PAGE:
To be funded, Strategic Partnerships must address either a) at least one horizontal priority or b) at least one specific priority relevant to the field of education, training and youth that is mostly impacted.

    FIELD-SPECIFIC PRIORITIES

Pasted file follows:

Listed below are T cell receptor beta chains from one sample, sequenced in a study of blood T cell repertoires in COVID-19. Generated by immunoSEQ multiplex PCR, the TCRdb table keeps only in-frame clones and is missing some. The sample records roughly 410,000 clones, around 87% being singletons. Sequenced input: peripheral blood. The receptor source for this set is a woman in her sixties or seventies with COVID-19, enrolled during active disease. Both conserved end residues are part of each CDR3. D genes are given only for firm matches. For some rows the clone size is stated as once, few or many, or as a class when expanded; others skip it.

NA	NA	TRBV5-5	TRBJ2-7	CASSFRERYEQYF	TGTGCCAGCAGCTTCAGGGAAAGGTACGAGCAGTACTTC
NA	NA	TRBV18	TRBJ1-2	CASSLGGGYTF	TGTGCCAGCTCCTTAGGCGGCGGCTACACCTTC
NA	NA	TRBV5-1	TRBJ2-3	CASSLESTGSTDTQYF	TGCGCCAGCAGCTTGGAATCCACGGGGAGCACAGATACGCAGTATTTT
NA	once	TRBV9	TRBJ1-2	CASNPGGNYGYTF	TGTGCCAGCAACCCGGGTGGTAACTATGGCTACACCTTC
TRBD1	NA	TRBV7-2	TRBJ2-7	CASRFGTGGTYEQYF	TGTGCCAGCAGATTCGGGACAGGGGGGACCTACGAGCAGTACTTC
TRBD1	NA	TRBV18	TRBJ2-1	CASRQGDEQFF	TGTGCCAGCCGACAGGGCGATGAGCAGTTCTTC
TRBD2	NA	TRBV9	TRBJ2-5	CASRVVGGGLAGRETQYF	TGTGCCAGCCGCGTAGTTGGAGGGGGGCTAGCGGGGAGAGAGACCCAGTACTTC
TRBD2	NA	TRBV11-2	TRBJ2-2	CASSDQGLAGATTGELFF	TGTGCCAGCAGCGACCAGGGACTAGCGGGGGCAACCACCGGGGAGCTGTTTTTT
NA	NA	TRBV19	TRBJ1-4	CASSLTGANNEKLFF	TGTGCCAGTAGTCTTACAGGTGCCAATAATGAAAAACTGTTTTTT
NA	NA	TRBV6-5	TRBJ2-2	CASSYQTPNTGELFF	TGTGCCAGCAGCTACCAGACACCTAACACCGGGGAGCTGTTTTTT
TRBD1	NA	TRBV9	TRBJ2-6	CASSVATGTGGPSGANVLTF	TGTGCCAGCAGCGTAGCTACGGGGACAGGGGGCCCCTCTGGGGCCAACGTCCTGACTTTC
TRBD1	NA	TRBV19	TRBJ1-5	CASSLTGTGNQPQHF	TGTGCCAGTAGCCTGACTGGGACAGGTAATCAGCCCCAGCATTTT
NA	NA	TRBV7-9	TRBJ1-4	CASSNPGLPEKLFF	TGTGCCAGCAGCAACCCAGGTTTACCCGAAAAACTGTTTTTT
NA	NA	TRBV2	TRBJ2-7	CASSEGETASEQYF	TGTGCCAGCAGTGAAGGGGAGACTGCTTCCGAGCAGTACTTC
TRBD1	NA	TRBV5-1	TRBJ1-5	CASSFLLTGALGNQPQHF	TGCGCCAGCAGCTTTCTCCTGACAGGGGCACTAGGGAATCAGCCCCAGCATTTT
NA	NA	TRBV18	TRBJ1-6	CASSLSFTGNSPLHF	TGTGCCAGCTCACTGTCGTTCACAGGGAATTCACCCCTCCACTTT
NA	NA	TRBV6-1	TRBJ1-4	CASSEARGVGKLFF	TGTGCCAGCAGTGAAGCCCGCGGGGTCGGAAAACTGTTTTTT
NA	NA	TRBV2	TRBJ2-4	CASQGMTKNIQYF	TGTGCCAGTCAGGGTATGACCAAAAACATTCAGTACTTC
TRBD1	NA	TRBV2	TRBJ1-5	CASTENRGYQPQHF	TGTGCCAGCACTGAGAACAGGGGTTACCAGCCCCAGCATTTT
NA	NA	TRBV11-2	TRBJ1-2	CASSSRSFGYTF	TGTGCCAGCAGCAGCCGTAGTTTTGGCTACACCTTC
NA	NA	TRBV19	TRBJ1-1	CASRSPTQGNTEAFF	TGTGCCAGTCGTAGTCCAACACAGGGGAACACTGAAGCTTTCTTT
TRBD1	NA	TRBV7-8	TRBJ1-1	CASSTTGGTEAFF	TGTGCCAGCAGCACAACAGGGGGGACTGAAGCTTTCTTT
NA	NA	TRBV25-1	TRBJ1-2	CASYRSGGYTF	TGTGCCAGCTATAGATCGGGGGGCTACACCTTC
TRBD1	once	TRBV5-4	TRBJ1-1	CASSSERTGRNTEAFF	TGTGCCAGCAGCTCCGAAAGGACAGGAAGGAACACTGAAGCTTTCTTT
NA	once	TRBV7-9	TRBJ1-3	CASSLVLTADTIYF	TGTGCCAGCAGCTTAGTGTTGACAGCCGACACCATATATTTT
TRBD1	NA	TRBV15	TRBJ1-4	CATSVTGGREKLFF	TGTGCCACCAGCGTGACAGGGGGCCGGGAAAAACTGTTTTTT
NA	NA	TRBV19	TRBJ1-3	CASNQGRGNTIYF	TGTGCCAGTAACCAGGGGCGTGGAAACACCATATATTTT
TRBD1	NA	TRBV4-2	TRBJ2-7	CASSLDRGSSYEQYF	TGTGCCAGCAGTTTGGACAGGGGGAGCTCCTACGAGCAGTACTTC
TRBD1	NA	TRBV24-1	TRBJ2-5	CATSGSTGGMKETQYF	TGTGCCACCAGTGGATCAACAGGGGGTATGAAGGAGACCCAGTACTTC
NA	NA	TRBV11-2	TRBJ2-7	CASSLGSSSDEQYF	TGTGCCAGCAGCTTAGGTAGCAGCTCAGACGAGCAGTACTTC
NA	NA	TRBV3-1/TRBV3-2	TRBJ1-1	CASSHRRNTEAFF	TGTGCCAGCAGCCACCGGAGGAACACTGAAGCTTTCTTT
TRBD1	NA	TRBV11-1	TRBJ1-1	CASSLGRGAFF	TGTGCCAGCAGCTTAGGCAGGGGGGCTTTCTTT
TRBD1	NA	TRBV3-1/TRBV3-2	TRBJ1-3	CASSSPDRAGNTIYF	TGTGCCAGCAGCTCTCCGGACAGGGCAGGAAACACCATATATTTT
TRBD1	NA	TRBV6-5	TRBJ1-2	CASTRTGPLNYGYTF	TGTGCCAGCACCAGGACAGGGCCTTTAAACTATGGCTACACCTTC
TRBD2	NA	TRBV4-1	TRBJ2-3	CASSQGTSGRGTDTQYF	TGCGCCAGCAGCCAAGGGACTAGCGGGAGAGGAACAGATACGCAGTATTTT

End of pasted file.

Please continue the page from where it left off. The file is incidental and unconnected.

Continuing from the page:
• Promoting quality youth work. Priority will be placed on projects that: support the capacity building of youth workers and in youth work; support youth workers in developing and sharing effective methods in reaching out to marginalised young people and in preventing racism and intolerance among youth; foster the inclusion and employability of young people with fewer opportunities (including NEETs) giving particular emphasis to young people at risk of marginalisation and young people with a migrant background, including newly arrived immigrants and young refugees; promote intercultural dialogue and strengthen knowledge and acceptance of diversity in society; open up youth work to crosssectorial cooperation allowing greater synergies across all fields of actions concerning young people; easier transition of young people from youth to adulthood, in particular the integration into the labour market; developing their competences, setting quality standards, ethical and professional codes; reinforce links between policy, research and practice; promote better knowledge about the situation of young people and youth policies, recognition and validation of youth work and informal non-formal learning at European, national, regional and local levels.